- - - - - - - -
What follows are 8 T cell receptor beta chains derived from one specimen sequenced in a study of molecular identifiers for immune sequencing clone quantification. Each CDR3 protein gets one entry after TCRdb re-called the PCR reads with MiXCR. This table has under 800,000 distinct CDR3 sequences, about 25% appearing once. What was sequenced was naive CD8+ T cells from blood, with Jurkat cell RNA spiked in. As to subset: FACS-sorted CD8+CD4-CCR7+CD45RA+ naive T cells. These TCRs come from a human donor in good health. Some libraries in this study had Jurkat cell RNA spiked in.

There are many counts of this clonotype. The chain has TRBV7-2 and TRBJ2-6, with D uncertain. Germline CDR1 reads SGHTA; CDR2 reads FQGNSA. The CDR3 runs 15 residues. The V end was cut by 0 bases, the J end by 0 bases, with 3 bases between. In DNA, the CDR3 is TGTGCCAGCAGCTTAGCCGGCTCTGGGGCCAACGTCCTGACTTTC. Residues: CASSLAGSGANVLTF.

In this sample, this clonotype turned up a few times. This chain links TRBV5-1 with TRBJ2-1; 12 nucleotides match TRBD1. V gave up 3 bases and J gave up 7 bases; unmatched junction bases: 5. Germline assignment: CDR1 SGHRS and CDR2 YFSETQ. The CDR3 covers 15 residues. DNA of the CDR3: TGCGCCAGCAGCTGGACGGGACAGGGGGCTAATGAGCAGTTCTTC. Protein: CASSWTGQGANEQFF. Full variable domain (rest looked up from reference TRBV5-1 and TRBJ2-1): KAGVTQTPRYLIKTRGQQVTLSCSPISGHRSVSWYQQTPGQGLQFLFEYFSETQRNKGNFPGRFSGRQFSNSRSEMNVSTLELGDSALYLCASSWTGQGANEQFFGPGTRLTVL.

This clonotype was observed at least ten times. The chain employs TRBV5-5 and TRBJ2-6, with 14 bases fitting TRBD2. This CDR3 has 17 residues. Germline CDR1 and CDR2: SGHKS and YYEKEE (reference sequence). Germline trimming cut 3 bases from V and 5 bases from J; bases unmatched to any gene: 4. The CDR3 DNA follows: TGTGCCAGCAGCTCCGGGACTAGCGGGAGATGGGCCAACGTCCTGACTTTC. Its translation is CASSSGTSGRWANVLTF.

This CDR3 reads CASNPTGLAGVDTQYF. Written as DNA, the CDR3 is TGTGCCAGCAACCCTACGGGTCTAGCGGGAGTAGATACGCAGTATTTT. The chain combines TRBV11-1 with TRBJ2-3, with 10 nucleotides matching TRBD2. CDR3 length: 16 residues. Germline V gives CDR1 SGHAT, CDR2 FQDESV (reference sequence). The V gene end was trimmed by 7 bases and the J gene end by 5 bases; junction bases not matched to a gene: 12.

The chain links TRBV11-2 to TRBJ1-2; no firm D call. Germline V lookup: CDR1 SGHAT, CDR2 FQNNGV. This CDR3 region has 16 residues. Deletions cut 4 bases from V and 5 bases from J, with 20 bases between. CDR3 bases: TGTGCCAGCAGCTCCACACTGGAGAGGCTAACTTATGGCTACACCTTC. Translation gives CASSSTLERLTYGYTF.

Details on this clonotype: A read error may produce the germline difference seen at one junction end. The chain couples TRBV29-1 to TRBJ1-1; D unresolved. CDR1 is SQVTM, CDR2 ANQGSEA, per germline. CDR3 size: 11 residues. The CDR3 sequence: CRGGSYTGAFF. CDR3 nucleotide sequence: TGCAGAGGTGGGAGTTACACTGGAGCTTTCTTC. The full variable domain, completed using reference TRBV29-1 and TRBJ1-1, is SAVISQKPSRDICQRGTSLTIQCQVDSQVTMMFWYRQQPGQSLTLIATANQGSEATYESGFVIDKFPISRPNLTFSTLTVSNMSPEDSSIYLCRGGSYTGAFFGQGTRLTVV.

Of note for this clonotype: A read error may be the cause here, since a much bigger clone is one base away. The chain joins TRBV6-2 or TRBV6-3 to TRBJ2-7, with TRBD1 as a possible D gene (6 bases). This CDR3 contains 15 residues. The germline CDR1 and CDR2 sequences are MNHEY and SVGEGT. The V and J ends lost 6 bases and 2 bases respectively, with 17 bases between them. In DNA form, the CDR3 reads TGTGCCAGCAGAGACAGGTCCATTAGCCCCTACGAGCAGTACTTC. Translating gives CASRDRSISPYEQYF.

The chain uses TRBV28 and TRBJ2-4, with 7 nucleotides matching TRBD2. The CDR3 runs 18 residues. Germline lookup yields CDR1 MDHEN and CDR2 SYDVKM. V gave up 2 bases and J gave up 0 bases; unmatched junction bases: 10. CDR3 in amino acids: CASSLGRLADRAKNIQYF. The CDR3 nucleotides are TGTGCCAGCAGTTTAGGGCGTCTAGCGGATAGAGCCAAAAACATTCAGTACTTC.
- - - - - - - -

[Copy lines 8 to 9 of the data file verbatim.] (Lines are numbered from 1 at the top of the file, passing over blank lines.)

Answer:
Of note for this clonotype: A read error may be the cause here, since a much bigger clone is one base away. The chain joins TRBV6-2 or TRBV6-3 to TRBJ2-7, with TRBD1 as a possible D gene (6 bases). This CDR3 contains 15 residues. The germline CDR1 and CDR2 sequences are MNHEY and SVGEGT. The V and J ends lost 6 bases and 2 bases respectively, with 17 bases between them. In DNA form, the CDR3 reads TGTGCCAGCAGAGACAGGTCCATTAGCCCCTACGAGCAGTACTTC. Translating gives CASRDRSISPYEQYF.

The chain uses TRBV28 and TRBJ2-4, with 7 nucleotides matching TRBD2. The CDR3 runs 18 residues. Germline lookup yields CDR1 MDHEN and CDR2 SYDVKM. V gave up 2 bases and J gave up 0 bases; unmatched junction bases: 10. CDR3 in amino acids: CASSLGRLADRAKNIQYF. The CDR3 nucleotides are TGTGCCAGCAGTTTAGGGCGTCTAGCGGATAGAGCCAAAAACATTCAGTACTTC.